As important as criminal background checks are in hiring the right personnel for your organization, they can actually do more harm than good if you don’t perform them properly. Here are some employee screening “do’s and don’ts” to keep in mind.
Do Conduct a National Criminal Database Search
While screening for local convictions will always be extremely important, keep in mind that people do move around from state to state, possibly leaving previous criminal offenses in their wake. For this reason it usually makes good sense to cast your data collection net much wider by making use of a national criminal database. While these databases aren’t always perfectly comprehensive or up to date, you can learn a great deal in a relatively short period of time by running a national criminal background check.
Don’t Profile by Asking About Arrests
Did you know that asking about a candidate’s previous arrests could leave you open to accusations of profiling? The Equal Employment Opportunity Commission warns that arrests cannot be used as a fair bar to employment because of the disparate effect it would have on certain population groups. Instead, ask about prior convictions and pleas of no contest.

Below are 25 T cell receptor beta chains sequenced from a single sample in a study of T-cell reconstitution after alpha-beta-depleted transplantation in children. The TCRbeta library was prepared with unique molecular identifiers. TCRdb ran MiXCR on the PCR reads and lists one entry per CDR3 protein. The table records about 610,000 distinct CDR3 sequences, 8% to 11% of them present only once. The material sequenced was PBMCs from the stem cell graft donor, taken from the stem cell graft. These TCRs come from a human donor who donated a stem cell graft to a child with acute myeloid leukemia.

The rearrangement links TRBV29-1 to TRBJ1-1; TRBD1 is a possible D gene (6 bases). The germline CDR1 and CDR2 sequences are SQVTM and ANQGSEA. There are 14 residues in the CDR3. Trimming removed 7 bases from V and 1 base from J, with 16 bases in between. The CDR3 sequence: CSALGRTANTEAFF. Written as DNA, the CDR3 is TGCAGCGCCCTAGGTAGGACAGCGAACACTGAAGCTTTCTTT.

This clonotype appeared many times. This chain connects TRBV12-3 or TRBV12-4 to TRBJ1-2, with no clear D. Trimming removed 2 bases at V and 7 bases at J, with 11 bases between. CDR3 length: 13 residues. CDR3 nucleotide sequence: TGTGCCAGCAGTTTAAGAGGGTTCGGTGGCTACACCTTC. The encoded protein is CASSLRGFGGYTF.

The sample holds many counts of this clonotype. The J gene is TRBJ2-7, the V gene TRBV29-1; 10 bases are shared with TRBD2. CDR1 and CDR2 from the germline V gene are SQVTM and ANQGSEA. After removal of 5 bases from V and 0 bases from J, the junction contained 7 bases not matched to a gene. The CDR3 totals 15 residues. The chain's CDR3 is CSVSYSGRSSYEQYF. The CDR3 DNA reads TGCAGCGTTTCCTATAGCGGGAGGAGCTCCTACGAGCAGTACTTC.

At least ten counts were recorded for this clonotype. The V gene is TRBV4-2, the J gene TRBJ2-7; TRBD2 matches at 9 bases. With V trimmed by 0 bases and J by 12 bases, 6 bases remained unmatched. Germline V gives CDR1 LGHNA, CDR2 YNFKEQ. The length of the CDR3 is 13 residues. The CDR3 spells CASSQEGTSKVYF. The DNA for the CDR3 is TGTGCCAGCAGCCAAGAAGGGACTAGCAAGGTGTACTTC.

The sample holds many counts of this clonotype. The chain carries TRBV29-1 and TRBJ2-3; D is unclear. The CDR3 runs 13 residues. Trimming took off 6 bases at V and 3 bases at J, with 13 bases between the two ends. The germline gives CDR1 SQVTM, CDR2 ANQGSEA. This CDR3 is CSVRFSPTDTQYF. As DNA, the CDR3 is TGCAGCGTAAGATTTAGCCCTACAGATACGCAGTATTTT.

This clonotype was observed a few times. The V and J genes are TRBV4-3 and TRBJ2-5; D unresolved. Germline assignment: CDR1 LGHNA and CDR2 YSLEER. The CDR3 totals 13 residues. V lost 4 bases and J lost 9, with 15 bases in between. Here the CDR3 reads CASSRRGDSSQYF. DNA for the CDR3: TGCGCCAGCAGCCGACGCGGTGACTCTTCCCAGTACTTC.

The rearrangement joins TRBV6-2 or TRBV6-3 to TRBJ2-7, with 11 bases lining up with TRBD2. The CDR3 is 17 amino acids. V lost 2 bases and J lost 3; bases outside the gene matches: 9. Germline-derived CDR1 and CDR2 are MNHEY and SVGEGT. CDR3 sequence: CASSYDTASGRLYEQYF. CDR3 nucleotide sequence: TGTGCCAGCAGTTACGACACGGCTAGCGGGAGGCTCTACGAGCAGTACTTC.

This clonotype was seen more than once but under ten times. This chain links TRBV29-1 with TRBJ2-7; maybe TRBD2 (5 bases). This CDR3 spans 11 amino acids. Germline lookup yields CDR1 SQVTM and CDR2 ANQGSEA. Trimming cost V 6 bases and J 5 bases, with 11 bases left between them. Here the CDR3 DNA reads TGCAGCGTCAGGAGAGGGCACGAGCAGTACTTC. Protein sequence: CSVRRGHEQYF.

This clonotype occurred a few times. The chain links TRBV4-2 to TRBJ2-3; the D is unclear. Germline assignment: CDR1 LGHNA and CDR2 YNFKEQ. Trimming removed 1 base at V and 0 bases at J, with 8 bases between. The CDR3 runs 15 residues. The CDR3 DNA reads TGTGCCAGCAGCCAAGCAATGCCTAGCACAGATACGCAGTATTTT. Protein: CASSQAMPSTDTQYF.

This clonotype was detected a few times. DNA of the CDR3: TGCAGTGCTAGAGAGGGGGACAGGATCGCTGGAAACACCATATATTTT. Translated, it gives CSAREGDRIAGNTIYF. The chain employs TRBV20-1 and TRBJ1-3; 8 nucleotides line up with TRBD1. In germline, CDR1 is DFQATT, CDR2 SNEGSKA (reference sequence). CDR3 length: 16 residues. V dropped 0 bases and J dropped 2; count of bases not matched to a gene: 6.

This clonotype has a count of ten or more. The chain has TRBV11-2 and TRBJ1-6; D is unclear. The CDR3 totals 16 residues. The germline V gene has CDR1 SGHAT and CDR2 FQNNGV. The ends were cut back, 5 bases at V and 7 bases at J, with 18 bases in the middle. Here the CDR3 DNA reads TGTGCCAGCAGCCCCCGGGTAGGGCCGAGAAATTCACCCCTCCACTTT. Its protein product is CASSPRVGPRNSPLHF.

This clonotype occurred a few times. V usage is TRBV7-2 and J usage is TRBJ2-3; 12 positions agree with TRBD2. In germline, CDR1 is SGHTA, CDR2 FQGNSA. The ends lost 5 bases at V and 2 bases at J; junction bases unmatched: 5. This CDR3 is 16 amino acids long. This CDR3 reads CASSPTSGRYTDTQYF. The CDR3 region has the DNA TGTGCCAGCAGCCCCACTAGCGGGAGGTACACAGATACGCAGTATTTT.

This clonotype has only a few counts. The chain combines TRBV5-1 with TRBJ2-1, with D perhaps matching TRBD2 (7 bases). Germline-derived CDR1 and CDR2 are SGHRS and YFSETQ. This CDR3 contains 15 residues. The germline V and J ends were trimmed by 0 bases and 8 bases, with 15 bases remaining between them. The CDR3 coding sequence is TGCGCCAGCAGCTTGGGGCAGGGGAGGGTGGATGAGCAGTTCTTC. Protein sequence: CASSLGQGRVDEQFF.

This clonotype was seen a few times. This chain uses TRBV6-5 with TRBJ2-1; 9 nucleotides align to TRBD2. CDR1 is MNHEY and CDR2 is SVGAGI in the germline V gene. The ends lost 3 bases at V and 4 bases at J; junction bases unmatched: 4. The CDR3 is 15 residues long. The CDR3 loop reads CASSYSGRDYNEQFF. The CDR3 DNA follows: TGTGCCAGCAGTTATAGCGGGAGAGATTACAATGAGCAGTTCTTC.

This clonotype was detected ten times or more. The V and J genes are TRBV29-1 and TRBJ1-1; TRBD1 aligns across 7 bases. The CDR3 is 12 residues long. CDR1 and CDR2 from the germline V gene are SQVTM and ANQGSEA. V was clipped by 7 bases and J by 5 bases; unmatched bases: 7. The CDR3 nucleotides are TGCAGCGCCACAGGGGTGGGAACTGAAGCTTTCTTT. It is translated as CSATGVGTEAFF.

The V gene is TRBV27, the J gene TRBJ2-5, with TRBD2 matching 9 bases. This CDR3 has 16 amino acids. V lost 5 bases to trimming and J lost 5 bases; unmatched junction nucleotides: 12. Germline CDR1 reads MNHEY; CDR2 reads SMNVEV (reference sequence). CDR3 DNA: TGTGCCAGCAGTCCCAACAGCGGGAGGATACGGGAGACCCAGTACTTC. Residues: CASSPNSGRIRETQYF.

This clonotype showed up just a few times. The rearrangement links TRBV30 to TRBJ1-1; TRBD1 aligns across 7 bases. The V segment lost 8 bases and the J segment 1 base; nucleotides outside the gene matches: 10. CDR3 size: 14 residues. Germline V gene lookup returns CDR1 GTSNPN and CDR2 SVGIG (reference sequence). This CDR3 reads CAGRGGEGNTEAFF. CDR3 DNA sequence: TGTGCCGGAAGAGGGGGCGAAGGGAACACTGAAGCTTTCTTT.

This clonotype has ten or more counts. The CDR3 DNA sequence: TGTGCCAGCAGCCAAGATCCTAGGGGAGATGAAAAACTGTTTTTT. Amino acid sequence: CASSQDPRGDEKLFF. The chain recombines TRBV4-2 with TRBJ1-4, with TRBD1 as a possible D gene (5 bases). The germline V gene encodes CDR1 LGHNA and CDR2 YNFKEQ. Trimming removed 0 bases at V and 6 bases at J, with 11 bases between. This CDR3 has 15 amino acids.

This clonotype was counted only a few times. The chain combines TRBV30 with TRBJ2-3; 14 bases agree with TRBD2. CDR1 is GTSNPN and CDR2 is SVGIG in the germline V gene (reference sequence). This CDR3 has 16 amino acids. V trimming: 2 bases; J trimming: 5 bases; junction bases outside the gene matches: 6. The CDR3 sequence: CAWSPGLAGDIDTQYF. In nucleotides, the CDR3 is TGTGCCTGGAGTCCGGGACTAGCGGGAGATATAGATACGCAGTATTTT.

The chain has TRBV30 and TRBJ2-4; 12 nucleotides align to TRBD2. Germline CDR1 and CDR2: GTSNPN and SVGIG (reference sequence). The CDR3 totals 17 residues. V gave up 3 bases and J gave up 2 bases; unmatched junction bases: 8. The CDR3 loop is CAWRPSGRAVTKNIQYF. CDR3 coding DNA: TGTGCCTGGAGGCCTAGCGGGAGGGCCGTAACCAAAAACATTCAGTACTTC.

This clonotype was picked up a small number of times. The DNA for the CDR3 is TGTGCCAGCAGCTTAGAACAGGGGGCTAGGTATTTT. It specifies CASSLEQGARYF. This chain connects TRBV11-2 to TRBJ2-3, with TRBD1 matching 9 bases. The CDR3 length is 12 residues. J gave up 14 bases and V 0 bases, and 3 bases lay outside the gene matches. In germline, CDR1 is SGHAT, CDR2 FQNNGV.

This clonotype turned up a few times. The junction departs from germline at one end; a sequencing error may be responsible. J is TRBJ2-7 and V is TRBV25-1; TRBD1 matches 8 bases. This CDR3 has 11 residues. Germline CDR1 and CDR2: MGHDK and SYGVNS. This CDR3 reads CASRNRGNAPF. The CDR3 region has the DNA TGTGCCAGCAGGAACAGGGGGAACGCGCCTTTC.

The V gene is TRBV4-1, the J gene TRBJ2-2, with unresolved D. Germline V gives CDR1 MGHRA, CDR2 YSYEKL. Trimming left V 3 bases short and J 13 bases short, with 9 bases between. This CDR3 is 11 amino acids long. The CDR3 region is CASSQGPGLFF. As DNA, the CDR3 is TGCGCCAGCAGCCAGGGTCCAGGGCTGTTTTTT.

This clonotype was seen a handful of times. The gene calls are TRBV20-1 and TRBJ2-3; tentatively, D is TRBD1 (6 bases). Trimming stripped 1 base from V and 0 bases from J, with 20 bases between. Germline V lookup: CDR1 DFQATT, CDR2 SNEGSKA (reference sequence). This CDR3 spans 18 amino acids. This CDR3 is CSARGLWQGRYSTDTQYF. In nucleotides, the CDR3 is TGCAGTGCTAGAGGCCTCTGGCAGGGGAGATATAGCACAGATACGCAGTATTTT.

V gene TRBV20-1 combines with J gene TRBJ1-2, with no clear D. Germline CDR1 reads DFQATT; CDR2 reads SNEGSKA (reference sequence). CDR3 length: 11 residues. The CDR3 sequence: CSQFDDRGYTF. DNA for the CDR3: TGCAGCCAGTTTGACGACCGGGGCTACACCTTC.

Do Give Proper Notice
“Stealth screening” could land your company in hot water. According to The Fair Credit Reporting Act, you have to make it clear that the job candidate will be subject to a criminal background check, and the candidate has to agree in writing before you can proceed. But your responsibility doesn’t end there. If the results of the background check cause you to pass on that candidate, you’re required to explain the reasons, make the report available to the candidate, and provide the contact information of the screening service.
Don’t Leave the Employee Screening Process Up to Interpretation
Establishing a clearly defined and articulated employee screening process is a must for applying fair and consistent hiring standards. Go into detail regarding what kinds of data your HR staff should collect, when it should be gathered, and what means should be used to collect it. Make this documentation required reading for all personnel involved in employee hiring, and have them sign off on revised versions as needed.
Employee screening can be a legal and logistical minefield, so here’s one more “do” — do leave it to an experienced provider of such services. These experts’ tools and advice can help ensure that you select your future workers as fairly and intelligently as possible.
Disclaimer Statement: All information presented is for information purposes only and is not intended to provide professional or legal advice regarding actions to take in any situation.